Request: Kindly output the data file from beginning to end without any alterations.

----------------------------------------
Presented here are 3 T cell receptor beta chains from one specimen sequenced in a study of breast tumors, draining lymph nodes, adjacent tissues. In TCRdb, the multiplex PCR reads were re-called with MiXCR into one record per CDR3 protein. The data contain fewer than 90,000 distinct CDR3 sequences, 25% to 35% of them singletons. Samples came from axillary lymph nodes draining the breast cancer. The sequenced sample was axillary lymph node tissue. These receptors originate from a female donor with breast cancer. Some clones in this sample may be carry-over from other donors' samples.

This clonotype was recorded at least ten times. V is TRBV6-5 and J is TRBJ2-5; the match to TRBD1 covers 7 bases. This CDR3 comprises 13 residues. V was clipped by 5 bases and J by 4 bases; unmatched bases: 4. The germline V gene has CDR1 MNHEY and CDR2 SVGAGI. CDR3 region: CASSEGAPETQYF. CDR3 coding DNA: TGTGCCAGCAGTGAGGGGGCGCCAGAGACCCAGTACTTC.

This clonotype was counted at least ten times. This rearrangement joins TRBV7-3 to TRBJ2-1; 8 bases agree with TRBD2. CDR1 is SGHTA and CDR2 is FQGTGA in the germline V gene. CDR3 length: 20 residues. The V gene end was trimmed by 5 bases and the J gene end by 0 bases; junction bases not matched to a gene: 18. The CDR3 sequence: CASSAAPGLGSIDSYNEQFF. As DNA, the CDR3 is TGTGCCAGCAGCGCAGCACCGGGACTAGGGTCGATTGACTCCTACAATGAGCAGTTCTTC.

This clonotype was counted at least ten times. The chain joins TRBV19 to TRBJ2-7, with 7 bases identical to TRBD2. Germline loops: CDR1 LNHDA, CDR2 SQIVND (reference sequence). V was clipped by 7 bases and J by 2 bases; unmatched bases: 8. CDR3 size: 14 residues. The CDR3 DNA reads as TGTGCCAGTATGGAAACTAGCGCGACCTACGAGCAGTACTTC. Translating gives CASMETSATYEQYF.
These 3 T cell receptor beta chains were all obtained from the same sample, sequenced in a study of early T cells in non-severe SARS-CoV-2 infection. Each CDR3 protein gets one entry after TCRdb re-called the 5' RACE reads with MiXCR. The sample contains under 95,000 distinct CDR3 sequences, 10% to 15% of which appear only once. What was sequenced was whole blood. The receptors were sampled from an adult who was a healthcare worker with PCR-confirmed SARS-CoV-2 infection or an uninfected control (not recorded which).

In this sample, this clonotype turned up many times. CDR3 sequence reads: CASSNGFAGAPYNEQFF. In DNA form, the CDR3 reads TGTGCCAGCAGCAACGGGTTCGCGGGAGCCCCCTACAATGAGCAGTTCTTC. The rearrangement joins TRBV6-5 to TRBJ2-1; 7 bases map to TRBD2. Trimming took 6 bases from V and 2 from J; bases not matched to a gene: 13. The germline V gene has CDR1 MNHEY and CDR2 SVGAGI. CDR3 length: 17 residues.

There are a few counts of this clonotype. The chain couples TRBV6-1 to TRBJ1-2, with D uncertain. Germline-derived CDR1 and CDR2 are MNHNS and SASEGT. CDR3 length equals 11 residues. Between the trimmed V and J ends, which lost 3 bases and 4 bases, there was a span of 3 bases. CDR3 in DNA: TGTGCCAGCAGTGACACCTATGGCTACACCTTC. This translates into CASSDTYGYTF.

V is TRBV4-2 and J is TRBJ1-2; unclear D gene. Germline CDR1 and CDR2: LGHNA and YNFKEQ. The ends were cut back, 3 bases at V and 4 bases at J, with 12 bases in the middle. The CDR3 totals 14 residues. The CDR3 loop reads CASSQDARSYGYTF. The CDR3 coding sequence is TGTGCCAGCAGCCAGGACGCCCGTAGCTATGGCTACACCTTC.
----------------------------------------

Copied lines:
Presented here are 3 T cell receptor beta chains from one specimen sequenced in a study of breast tumors, draining lymph nodes, adjacent tissues. In TCRdb, the multiplex PCR reads were re-called with MiXCR into one record per CDR3 protein. The data contain fewer than 90,000 distinct CDR3 sequences, 25% to 35% of them singletons. Samples came from axillary lymph nodes draining the breast cancer. The sequenced sample was axillary lymph node tissue. These receptors originate from a female donor with breast cancer. Some clones in this sample may be carry-over from other donors' samples.

This clonotype was recorded at least ten times. V is TRBV6-5 and J is TRBJ2-5; the match to TRBD1 covers 7 bases. This CDR3 comprises 13 residues. V was clipped by 5 bases and J by 4 bases; unmatched bases: 4. The germline V gene has CDR1 MNHEY and CDR2 SVGAGI. CDR3 region: CASSEGAPETQYF. CDR3 coding DNA: TGTGCCAGCAGTGAGGGGGCGCCAGAGACCCAGTACTTC.

This clonotype was counted at least ten times. This rearrangement joins TRBV7-3 to TRBJ2-1; 8 bases agree with TRBD2. CDR1 is SGHTA and CDR2 is FQGTGA in the germline V gene. CDR3 length: 20 residues. The V gene end was trimmed by 5 bases and the J gene end by 0 bases; junction bases not matched to a gene: 18. The CDR3 sequence: CASSAAPGLGSIDSYNEQFF. As DNA, the CDR3 is TGTGCCAGCAGCGCAGCACCGGGACTAGGGTCGATTGACTCCTACAATGAGCAGTTCTTC.

This clonotype was counted at least ten times. The chain joins TRBV19 to TRBJ2-7, with 7 bases identical to TRBD2. Germline loops: CDR1 LNHDA, CDR2 SQIVND (reference sequence). V was clipped by 7 bases and J by 2 bases; unmatched bases: 8. CDR3 size: 14 residues. The CDR3 DNA reads as TGTGCCAGTATGGAAACTAGCGCGACCTACGAGCAGTACTTC. Translating gives CASMETSATYEQYF.
These 3 T cell receptor beta chains were all obtained from the same sample, sequenced in a study of early T cells in non-severe SARS-CoV-2 infection. Each CDR3 protein gets one entry after TCRdb re-called the 5' RACE reads with MiXCR. The sample contains under 95,000 distinct CDR3 sequences, 10% to 15% of which appear only once. What was sequenced was whole blood. The receptors were sampled from an adult who was a healthcare worker with PCR-confirmed SARS-CoV-2 infection or an uninfected control (not recorded which).

In this sample, this clonotype turned up many times. CDR3 sequence reads: CASSNGFAGAPYNEQFF. In DNA form, the CDR3 reads TGTGCCAGCAGCAACGGGTTCGCGGGAGCCCCCTACAATGAGCAGTTCTTC. The rearrangement joins TRBV6-5 to TRBJ2-1; 7 bases map to TRBD2. Trimming took 6 bases from V and 2 from J; bases not matched to a gene: 13. The germline V gene has CDR1 MNHEY and CDR2 SVGAGI. CDR3 length: 17 residues.

There are a few counts of this clonotype. The chain couples TRBV6-1 to TRBJ1-2, with D uncertain. Germline-derived CDR1 and CDR2 are MNHNS and SASEGT. CDR3 length equals 11 residues. Between the trimmed V and J ends, which lost 3 bases and 4 bases, there was a span of 3 bases. CDR3 in DNA: TGTGCCAGCAGTGACACCTATGGCTACACCTTC. This translates into CASSDTYGYTF.

V is TRBV4-2 and J is TRBJ1-2; unclear D gene. Germline CDR1 and CDR2: LGHNA and YNFKEQ. The ends were cut back, 3 bases at V and 4 bases at J, with 12 bases in the middle. The CDR3 totals 14 residues. The CDR3 loop reads CASSQDARSYGYTF. The CDR3 coding sequence is TGTGCCAGCAGCCAGGACGCCCGTAGCTATGGCTACACCTTC.